Linked by Eugenia Loli on Mon 25th Sep 2006 05:30 UTC
Windows Windows XP is turning five years old, but will anybody want to celebrate the occasion? Microsoft's long-anticipated replacement for 'Win 9x' - the series of releases that began with Windows 95 and ended with Windows Millennium Edition - was never supposed to stick around this long. But half a decade after it began shipping on new computers (followed a month later by its retail debut), XP lingers.
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Activation anyone?
by HappyGod on Mon 25th Sep 2006 07:40 UTC
Member since:

He didn't even touch on the thing that sent me bolting away from WinXP; Activation.

Only Microsoft would have the arrogance to force you into activating something that you've already paid for. And this disturbing trend is now spreading to other vendors as well.

Imaging what it will be like once EVERY vendor implements activation for EVERY piece of software. Users won't be able to click away the baloon messages fast enough, what a nightmare ...

Reply Score: 4

RE: Activation anyone?
by Lobotomik on Mon 25th Sep 2006 09:52 in reply to "Activation anyone?"
Lobotomik Member since:

If you've had the misfortune of having to use engineering apps for Windows (AutoCAD, OrCAD, Altera MAXyou would know that product activation has existed for a long, long time before XP, even before widespread internet, and in much more user-hostile implementations.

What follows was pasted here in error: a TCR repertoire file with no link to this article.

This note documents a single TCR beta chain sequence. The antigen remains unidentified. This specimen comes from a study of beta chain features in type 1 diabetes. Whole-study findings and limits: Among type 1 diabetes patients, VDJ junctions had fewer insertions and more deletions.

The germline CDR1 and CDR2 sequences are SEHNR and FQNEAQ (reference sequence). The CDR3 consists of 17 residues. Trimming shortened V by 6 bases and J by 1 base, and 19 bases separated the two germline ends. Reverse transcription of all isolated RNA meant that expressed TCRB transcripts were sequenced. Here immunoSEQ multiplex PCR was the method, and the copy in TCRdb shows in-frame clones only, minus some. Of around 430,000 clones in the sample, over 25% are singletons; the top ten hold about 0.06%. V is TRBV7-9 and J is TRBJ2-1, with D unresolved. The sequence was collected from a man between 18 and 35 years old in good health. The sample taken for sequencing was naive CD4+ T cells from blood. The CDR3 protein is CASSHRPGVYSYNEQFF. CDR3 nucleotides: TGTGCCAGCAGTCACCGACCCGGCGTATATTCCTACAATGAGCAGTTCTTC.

I have had to deal with stacks of dongles plugged in the parallel port and with 30-character long activation keys generated from seed keys generated by the software, and then faxed to and fro half around the world. Floating licenses, computer-tied licensed, user-licenses, the works. And whenever Windows 3x or 9x rotted and needed to be reinstalled, the whole procedure had to be repeated. For each component in the software stack.

So, why has XP activation survived? Well, because it is really not that inconvenient, and people don't really value their freedom that much, and don't really care about Microsoft, Sony or whoever snooping into their computers and then calling back home with the details.

Reply Parent Score: 5

RE[2]: Activation anyone?
by ma_d on Mon 25th Sep 2006 15:25 in reply to "RE: Activation anyone?"
ma_d Member since:

Yes, activation has always been common on software that costs over $2,000 per seat.

It's sad, but I'm not sure they could continue that business model without it. Maybe they should just find a better business model though? I can't think of one to suggest, but maybe you can.

Windows, on the other hand, is usually shipped pre-installed on the computer. You have to pay for it this way. And each lost sale is a tiny loss ($83 for XP OEM last I knew, factored against the odds this intellectual property infringer would have paid for it if they had to) when compared to how many valid users it annoys.

Anyway, as was probably predicted. Almost everyone was mad over activation, and 99% of them aren't mad anymore and have just gotten used to it.
I wonder if it'll be just that, or a frog in the boiling pot sort of thing. Will we someday have to fax Redmond all of our personal identification to login and not realize how horribly obnoxious that is?

Reply Parent Score: 1

RE[2]: Activation anyone?
by HappyGod on Tue 26th Sep 2006 02:30 in reply to "RE: Activation anyone?"
HappyGod Member since:

Not that inconvenient? Try activating over the phone.

It takes about 10 minutes, and involves some incredibly long numbers being read out over the phone in a monotonous robotic voice and then typed into a dialogue.

I consider it extremely inconvenient.

Reply Parent Score: 1